Except for one brief visit to his home in Japan during the 1930s, Fugita remained in the Holy Land, serving the Master and later Shoghi Effendi in many ways until in 1938, sensing the disruption of the coming world conflict, the Guardian sent him home to Japan for his own protection. With conditions settling after the war, Shoghi Effendi was able to arrange for his return to the Holy Land, with a party of pioneers coming from Japan on pilgrimage in 1955.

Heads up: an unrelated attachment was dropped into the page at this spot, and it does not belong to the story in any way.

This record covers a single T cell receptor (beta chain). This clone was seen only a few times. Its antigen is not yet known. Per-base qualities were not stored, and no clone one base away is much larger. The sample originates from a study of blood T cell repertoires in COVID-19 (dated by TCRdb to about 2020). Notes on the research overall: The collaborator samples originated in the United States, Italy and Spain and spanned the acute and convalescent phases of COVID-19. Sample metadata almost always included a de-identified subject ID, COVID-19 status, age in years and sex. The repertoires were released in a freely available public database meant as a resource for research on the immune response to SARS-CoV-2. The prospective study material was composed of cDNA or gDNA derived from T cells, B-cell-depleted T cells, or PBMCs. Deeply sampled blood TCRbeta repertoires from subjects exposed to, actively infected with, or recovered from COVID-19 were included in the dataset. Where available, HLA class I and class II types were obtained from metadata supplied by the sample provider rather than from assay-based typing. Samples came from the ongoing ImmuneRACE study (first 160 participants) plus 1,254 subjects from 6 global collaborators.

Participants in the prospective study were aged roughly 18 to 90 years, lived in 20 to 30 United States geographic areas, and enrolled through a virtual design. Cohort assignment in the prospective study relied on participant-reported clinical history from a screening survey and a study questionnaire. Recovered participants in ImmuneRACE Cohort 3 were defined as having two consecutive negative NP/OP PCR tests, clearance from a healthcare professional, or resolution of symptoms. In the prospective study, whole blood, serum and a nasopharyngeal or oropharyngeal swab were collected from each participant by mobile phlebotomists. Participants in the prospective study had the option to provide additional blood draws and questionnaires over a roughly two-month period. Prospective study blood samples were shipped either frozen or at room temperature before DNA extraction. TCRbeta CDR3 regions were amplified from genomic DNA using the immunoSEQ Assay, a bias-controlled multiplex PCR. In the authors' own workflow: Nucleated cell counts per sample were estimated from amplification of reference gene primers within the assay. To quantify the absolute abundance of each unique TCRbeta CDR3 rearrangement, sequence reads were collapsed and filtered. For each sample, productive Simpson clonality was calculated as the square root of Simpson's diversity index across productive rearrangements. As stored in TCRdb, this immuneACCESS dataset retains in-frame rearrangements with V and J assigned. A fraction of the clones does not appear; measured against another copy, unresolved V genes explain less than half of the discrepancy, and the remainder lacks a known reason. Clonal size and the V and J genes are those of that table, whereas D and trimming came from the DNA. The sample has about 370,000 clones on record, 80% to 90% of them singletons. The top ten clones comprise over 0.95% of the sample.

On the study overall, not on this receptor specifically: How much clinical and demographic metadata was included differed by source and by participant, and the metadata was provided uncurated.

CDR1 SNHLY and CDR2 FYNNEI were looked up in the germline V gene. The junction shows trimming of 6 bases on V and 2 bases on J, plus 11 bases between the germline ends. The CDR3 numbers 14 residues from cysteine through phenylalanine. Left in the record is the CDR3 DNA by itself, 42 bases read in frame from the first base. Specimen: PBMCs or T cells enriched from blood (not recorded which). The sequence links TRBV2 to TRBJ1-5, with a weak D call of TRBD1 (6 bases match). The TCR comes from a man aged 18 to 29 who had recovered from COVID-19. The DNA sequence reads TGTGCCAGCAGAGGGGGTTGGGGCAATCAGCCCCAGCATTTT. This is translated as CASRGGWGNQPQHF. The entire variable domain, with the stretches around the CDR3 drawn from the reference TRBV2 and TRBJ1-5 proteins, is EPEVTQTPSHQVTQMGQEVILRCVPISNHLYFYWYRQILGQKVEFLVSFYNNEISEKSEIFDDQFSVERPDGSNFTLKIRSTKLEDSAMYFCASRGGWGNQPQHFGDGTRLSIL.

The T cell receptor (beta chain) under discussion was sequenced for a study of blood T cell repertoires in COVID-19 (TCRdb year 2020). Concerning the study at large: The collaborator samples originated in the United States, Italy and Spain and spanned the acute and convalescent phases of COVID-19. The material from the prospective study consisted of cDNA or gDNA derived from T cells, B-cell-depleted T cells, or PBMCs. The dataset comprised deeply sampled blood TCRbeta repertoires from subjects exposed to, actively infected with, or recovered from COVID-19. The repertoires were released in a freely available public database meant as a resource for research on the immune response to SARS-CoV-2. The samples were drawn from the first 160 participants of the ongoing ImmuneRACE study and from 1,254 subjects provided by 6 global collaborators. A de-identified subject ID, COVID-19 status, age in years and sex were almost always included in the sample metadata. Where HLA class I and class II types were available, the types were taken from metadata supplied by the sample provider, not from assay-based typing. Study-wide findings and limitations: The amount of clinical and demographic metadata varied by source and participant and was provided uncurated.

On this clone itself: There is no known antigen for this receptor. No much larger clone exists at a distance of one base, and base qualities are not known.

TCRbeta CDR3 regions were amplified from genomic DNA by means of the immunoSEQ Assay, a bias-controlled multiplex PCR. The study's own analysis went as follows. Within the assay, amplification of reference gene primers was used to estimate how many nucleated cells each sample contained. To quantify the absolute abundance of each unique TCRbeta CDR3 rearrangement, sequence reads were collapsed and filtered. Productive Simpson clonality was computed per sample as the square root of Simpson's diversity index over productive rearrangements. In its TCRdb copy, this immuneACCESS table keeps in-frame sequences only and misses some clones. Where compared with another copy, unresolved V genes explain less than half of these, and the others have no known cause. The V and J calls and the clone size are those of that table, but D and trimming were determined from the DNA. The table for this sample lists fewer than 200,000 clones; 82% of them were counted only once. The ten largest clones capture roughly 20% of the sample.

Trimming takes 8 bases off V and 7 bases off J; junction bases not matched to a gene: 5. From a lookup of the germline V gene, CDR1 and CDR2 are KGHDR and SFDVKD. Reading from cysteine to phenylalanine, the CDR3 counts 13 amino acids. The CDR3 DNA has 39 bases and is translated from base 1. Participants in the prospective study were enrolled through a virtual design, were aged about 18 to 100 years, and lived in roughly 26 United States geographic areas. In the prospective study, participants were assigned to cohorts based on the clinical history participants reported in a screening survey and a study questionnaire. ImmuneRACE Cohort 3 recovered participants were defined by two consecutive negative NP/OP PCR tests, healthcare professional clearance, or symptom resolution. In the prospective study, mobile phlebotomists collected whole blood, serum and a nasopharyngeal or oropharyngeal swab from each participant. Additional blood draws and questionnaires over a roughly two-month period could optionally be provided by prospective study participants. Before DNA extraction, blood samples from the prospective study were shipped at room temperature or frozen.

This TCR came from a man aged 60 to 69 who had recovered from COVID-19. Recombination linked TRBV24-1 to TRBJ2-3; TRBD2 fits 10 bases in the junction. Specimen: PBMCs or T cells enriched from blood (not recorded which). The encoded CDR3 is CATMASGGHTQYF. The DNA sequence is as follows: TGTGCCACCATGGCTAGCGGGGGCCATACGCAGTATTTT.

During my time there I saw much of Fugita-san, little realizing the connection that my life would make with Japan in later years. I remember once he asked me why Australian people did not like the Japanese, and I had to reassure him that this was not generally so, but the war had affected people in strange ways – and there was at least one person who really did like the Japanese, especially him. Your grandmother [Bill's wife Hiroko; see About these notes] also met him when she made the pilgrimage in 1975 – eighteen years on and that much older, he was missing his homeland so much that he really begged her to stay with him, just to be able to speak with someone in Japanese. He was a delightful person, full of humour and the joy of life. He had many talents: he had helped ‘Abdu'l-Bahá and later the Guardian with the installation and maintenance of much-needed electrical systems for the gardens, he maintained and drove the Master's automobile; worked in the gardens, assisting the Guardian with their designing with an artistry unique to the Japanese; he was a skilled chef, cooking for and serving the Master and later the Guardian, and the many pilgrims and other visiting dignitaries. I recall him serving the pilgrims at the Guardian's dinner table while I was there and can clearly picture him now – always there but unobtrusive. He knew what food the Guardian especially liked and I remember him once coming back a third time with the serving plate and waiting patiently beside the Guardian – it must have been one of the Guardian's favourite dishes. After a few moments, the Guardian took a little more, perhaps more to please Fugita-san, than because he was hungry. But I also remember that the Guardian seemed to have a good appetite and ate well, because the dinners were often prolonged, the Guardian giving the pilgrims ample opportunity to ask their questions and seek guidance. And then I recall since reading somewhere – it must have been in The Priceless Pearl – that this was the only proper meal the Guardian had each day.